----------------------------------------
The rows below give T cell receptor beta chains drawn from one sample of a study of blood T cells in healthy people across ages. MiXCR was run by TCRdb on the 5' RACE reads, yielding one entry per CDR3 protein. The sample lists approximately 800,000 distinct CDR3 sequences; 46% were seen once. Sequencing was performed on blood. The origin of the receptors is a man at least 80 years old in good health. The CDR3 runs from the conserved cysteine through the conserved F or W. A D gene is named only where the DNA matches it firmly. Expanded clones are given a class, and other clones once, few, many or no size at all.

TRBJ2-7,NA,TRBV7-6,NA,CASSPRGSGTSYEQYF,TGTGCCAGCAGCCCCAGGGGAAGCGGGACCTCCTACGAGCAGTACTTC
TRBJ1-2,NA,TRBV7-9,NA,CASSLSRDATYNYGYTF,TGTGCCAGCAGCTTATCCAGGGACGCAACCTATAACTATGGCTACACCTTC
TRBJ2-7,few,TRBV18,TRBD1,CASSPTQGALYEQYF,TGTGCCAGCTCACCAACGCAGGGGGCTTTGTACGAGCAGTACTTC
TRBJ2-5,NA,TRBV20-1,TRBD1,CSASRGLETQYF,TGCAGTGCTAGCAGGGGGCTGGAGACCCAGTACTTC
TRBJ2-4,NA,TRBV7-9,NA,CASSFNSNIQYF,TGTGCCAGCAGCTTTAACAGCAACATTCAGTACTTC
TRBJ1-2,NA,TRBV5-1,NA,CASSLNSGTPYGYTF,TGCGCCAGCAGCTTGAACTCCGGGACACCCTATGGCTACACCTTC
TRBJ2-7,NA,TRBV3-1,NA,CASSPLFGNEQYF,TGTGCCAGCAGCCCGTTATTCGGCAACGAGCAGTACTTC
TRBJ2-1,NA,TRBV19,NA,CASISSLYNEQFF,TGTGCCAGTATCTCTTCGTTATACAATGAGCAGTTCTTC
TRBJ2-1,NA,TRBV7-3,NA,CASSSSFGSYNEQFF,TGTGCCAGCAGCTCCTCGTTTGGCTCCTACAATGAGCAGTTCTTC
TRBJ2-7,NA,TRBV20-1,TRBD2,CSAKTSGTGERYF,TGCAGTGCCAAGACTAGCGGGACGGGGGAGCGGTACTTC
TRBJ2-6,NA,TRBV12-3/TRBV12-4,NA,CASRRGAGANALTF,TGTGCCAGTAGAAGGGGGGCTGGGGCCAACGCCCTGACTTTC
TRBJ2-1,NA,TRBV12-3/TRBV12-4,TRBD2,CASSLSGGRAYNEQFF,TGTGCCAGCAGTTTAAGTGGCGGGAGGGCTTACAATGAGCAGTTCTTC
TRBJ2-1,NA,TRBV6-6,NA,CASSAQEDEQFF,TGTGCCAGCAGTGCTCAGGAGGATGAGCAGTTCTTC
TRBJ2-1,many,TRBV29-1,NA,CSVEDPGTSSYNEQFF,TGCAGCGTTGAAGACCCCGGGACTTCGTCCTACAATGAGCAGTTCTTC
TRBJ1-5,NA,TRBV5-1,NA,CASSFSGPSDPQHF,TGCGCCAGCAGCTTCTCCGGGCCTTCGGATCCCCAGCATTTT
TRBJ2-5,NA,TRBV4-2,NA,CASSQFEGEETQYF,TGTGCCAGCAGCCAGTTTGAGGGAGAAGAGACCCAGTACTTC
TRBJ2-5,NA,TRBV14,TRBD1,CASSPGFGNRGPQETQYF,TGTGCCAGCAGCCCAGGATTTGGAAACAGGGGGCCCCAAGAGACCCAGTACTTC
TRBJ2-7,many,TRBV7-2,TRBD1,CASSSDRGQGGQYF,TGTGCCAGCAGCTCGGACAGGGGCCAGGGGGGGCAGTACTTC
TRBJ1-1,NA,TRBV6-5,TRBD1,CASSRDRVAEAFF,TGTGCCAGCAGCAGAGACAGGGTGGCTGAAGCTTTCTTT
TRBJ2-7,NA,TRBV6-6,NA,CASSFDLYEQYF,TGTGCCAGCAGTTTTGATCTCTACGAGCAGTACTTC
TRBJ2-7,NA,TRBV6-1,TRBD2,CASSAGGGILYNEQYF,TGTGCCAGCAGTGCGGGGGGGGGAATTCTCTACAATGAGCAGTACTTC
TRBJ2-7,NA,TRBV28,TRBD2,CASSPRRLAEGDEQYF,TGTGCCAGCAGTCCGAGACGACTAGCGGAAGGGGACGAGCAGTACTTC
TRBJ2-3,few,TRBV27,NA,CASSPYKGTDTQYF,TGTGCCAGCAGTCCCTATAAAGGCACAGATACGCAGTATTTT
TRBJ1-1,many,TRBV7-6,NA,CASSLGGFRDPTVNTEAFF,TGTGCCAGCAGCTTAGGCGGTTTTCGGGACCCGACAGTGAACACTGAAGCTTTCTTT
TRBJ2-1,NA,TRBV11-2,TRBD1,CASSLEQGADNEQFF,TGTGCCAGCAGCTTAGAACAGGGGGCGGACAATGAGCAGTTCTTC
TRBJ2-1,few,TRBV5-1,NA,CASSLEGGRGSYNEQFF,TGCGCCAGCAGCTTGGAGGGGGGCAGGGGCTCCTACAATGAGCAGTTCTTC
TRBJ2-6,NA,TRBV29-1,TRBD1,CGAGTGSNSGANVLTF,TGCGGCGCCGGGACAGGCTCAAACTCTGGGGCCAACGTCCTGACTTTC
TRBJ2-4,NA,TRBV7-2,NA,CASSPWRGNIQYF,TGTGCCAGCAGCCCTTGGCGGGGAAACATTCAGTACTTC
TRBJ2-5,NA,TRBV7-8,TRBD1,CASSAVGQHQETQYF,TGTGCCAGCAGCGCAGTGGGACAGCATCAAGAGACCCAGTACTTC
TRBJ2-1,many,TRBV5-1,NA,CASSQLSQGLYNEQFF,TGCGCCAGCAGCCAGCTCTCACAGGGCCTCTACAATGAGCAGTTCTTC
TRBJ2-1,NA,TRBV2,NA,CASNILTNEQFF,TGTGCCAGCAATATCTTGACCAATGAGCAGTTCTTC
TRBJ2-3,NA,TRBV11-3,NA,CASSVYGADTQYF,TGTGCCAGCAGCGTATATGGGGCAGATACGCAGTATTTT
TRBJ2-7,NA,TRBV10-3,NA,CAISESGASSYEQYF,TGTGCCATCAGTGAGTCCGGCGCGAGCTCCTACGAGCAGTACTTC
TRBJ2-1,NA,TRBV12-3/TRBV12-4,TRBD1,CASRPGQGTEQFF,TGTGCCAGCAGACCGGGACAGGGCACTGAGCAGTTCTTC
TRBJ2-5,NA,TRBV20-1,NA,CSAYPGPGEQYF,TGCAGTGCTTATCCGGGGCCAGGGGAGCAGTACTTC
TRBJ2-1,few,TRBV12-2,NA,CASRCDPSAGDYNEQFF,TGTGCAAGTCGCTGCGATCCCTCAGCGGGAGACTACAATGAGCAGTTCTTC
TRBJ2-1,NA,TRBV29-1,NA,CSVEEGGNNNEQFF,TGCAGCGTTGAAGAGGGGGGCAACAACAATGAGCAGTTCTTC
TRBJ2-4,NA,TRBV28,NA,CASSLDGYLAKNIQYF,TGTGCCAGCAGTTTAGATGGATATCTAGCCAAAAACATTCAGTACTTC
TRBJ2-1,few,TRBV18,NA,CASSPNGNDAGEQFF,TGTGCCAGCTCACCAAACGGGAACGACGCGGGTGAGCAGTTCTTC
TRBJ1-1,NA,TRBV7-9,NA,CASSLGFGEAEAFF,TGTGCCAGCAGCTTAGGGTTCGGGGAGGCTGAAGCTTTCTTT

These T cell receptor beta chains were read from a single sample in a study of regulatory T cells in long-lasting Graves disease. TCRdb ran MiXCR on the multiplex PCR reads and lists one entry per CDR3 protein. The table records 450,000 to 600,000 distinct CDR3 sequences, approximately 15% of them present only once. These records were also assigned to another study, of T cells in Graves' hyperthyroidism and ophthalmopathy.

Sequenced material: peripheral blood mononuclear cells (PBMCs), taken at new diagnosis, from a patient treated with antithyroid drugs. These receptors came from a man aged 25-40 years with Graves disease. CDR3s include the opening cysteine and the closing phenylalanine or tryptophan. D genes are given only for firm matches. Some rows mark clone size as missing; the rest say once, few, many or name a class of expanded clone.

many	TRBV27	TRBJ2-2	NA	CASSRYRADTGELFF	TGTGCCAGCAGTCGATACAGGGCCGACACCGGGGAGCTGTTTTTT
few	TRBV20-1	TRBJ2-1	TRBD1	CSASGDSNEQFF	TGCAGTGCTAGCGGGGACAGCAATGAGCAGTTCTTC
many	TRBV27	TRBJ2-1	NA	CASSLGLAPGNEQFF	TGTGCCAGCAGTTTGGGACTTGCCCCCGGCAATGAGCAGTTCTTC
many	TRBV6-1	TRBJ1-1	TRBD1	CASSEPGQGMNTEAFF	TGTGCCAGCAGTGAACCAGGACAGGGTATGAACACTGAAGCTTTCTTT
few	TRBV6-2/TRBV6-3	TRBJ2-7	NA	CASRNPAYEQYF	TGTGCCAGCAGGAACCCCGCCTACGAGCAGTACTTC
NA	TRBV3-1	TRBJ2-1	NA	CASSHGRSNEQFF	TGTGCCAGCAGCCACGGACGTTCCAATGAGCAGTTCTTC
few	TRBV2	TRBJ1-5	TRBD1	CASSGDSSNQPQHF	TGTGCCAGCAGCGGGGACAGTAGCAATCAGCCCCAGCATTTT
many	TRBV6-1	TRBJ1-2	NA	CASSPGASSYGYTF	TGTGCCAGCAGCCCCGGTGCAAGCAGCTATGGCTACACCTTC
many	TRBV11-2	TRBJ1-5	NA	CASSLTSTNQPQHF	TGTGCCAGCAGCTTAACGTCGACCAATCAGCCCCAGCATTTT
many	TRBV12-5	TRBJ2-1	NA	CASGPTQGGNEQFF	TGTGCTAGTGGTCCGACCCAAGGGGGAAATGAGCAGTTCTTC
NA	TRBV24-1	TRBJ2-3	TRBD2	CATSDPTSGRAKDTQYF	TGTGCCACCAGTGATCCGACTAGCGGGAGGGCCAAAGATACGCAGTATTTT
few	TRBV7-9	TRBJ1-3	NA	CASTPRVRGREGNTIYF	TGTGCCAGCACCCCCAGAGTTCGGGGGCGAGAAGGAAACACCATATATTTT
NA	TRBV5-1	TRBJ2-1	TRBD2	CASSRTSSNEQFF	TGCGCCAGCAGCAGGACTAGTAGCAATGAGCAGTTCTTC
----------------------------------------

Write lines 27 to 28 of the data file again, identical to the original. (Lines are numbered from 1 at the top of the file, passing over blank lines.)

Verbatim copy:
TRBJ2-1,few,TRBV5-1,NA,CASSLEGGRGSYNEQFF,TGCGCCAGCAGCTTGGAGGGGGGCAGGGGCTCCTACAATGAGCAGTTCTTC
TRBJ2-6,NA,TRBV29-1,TRBD1,CGAGTGSNSGANVLTF,TGCGGCGCCGGGACAGGCTCAAACTCTGGGGCCAACGTCCTGACTTTC